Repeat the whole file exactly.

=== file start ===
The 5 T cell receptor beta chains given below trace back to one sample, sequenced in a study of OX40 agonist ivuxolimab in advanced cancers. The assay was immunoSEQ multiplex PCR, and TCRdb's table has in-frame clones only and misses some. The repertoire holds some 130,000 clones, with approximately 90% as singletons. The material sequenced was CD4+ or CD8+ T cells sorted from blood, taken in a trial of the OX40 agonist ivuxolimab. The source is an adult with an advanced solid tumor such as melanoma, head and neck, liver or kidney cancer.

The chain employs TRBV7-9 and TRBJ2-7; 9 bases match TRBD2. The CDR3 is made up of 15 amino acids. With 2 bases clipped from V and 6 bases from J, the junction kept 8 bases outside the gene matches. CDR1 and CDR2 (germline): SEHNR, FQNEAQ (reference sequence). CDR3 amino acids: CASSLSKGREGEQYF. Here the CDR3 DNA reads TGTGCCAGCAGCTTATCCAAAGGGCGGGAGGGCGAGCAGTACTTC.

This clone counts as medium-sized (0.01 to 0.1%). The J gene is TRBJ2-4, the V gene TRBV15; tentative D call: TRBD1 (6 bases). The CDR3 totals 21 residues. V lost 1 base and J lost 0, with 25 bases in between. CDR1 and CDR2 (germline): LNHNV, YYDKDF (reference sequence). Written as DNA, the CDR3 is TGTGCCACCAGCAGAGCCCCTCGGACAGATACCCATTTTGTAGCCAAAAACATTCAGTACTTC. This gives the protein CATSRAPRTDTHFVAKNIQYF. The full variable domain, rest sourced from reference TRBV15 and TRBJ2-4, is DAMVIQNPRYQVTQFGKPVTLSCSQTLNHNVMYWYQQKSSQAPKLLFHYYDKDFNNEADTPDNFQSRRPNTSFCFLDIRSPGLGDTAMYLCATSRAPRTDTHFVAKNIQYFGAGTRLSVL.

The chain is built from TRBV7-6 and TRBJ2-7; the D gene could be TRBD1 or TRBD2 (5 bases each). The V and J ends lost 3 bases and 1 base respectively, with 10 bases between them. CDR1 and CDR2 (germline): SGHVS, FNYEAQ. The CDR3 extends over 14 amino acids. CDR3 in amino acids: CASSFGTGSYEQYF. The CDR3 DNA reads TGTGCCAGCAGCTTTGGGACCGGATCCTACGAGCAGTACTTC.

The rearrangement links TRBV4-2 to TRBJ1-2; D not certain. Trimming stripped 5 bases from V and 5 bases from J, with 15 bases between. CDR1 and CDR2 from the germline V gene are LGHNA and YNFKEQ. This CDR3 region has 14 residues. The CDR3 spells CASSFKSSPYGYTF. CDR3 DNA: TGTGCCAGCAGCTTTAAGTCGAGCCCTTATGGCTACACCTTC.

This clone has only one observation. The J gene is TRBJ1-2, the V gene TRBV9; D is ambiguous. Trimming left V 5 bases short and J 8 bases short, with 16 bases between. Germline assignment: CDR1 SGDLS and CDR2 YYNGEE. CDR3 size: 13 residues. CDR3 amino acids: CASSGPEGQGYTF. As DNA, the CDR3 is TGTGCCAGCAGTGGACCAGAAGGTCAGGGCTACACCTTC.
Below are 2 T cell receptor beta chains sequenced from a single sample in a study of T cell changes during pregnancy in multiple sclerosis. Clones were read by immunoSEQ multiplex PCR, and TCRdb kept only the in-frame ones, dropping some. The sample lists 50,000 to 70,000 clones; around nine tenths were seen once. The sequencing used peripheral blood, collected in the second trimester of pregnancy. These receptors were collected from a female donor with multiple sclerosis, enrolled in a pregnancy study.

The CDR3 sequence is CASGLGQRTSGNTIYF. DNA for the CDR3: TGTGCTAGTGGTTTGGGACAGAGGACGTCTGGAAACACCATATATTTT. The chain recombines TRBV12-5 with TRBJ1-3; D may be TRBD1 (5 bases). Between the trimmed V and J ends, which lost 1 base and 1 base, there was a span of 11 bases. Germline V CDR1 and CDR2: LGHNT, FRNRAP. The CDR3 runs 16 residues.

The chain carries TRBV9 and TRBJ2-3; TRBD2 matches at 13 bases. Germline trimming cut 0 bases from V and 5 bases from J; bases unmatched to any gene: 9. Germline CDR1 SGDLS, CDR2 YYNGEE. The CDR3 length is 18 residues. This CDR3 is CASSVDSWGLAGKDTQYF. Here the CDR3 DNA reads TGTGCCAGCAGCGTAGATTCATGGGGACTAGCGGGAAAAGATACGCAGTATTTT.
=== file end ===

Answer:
The 5 T cell receptor beta chains given below trace back to one sample, sequenced in a study of OX40 agonist ivuxolimab in advanced cancers. The assay was immunoSEQ multiplex PCR, and TCRdb's table has in-frame clones only and misses some. The repertoire holds some 130,000 clones, with approximately 90% as singletons. The material sequenced was CD4+ or CD8+ T cells sorted from blood, taken in a trial of the OX40 agonist ivuxolimab. The source is an adult with an advanced solid tumor such as melanoma, head and neck, liver or kidney cancer.

The chain employs TRBV7-9 and TRBJ2-7; 9 bases match TRBD2. The CDR3 is made up of 15 amino acids. With 2 bases clipped from V and 6 bases from J, the junction kept 8 bases outside the gene matches. CDR1 and CDR2 (germline): SEHNR, FQNEAQ (reference sequence). CDR3 amino acids: CASSLSKGREGEQYF. Here the CDR3 DNA reads TGTGCCAGCAGCTTATCCAAAGGGCGGGAGGGCGAGCAGTACTTC.

This clone counts as medium-sized (0.01 to 0.1%). The J gene is TRBJ2-4, the V gene TRBV15; tentative D call: TRBD1 (6 bases). The CDR3 totals 21 residues. V lost 1 base and J lost 0, with 25 bases in between. CDR1 and CDR2 (germline): LNHNV, YYDKDF (reference sequence). Written as DNA, the CDR3 is TGTGCCACCAGCAGAGCCCCTCGGACAGATACCCATTTTGTAGCCAAAAACATTCAGTACTTC. This gives the protein CATSRAPRTDTHFVAKNIQYF. The full variable domain, rest sourced from reference TRBV15 and TRBJ2-4, is DAMVIQNPRYQVTQFGKPVTLSCSQTLNHNVMYWYQQKSSQAPKLLFHYYDKDFNNEADTPDNFQSRRPNTSFCFLDIRSPGLGDTAMYLCATSRAPRTDTHFVAKNIQYFGAGTRLSVL.

The chain is built from TRBV7-6 and TRBJ2-7; the D gene could be TRBD1 or TRBD2 (5 bases each). The V and J ends lost 3 bases and 1 base respectively, with 10 bases between them. CDR1 and CDR2 (germline): SGHVS, FNYEAQ. The CDR3 extends over 14 amino acids. CDR3 in amino acids: CASSFGTGSYEQYF. The CDR3 DNA reads TGTGCCAGCAGCTTTGGGACCGGATCCTACGAGCAGTACTTC.

The rearrangement links TRBV4-2 to TRBJ1-2; D not certain. Trimming stripped 5 bases from V and 5 bases from J, with 15 bases between. CDR1 and CDR2 from the germline V gene are LGHNA and YNFKEQ. This CDR3 region has 14 residues. The CDR3 spells CASSFKSSPYGYTF. CDR3 DNA: TGTGCCAGCAGCTTTAAGTCGAGCCCTTATGGCTACACCTTC.

This clone has only one observation. The J gene is TRBJ1-2, the V gene TRBV9; D is ambiguous. Trimming left V 5 bases short and J 8 bases short, with 16 bases between. Germline assignment: CDR1 SGDLS and CDR2 YYNGEE. CDR3 size: 13 residues. CDR3 amino acids: CASSGPEGQGYTF. As DNA, the CDR3 is TGTGCCAGCAGTGGACCAGAAGGTCAGGGCTACACCTTC.
Below are 2 T cell receptor beta chains sequenced from a single sample in a study of T cell changes during pregnancy in multiple sclerosis. Clones were read by immunoSEQ multiplex PCR, and TCRdb kept only the in-frame ones, dropping some. The sample lists 50,000 to 70,000 clones; around nine tenths were seen once. The sequencing used peripheral blood, collected in the second trimester of pregnancy. These receptors were collected from a female donor with multiple sclerosis, enrolled in a pregnancy study.

The CDR3 sequence is CASGLGQRTSGNTIYF. DNA for the CDR3: TGTGCTAGTGGTTTGGGACAGAGGACGTCTGGAAACACCATATATTTT. The chain recombines TRBV12-5 with TRBJ1-3; D may be TRBD1 (5 bases). Between the trimmed V and J ends, which lost 1 base and 1 base, there was a span of 11 bases. Germline V CDR1 and CDR2: LGHNT, FRNRAP. The CDR3 runs 16 residues.

The chain carries TRBV9 and TRBJ2-3; TRBD2 matches at 13 bases. Germline trimming cut 0 bases from V and 5 bases from J; bases unmatched to any gene: 9. Germline CDR1 SGDLS, CDR2 YYNGEE. The CDR3 length is 18 residues. This CDR3 is CASSVDSWGLAGKDTQYF. Here the CDR3 DNA reads TGTGCCAGCAGCGTAGATTCATGGGGACTAGCGGGAAAAGATACGCAGTATTTT.